Confusion about deer, moose and elk
As an avid deer hunter, I had to see what people were looking up about my favorite cervid.
The first really dumb thing that pops up is: "Do deer have teeth?" That sees 260 searches a month.
The fourth search down asks if deer have antlers. Approximately 390 people a month just can't figure that out. I'm just glad the "Do deer have eyelids?" search didn't have a ratio of searches next to it.
I changed up the search a little from there and typed "Why do deer" The sixth search down wonders why deer run into cars, with 170 searches a month.
I expanded the search to moose and found that 40 people a month ask if moose eat wolves. I don't even know how to respond to that one! Another search generating 390 results a month asks: "What does a moose look like?" I'm seriously worried about the person who asks that one. Please go outside more!
Of course, maybe I shouldn't be too surprised by that last one. The same people Googling that are probably the same ones asking: "Are moose and elk the same?" That search generates an additional 140 searches per month! Despite some foreign tendencies to refer to moose as elk, you can still insert a sigh here.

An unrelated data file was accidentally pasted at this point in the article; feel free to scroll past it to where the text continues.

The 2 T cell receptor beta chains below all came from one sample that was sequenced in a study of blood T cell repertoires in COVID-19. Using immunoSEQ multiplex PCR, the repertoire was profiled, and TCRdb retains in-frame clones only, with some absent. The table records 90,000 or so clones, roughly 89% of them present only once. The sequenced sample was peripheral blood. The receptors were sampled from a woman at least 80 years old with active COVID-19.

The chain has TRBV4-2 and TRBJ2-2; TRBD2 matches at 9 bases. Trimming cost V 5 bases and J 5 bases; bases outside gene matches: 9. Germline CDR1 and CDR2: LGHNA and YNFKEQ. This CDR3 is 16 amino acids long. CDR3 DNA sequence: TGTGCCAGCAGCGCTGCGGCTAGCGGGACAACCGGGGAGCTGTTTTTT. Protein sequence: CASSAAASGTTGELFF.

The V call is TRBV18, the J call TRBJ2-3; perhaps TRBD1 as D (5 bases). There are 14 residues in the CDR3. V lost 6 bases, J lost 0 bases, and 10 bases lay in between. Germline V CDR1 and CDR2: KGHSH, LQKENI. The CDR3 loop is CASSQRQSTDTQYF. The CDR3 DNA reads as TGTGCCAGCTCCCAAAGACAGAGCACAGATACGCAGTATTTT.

I shifted my search of the weird to bears. The second thing that pops up was "Are bears related to dogs?" At least 1,600 searches for this happen each month! The next dumb search I found was "Can bears climb trees?" I really hope they're not typing that on their smartphone while an angry bruin is chasing them.
Much further down the list, with 110 searches a month is "Can bears jump?" Who asks these weird questions?
At least 70 people a month search for "Where do bears poop?" Hasn't that been answered at length already?
I decided to inquire about bear spray, and found some unexpected questions. Up to 20 people a month asked: "Does bear spray work on snakes?" What?!? Another search with a search volume of 50 per month is: "How to fight a bear with bare hands." Someone has watched "The Revenant" one too many times.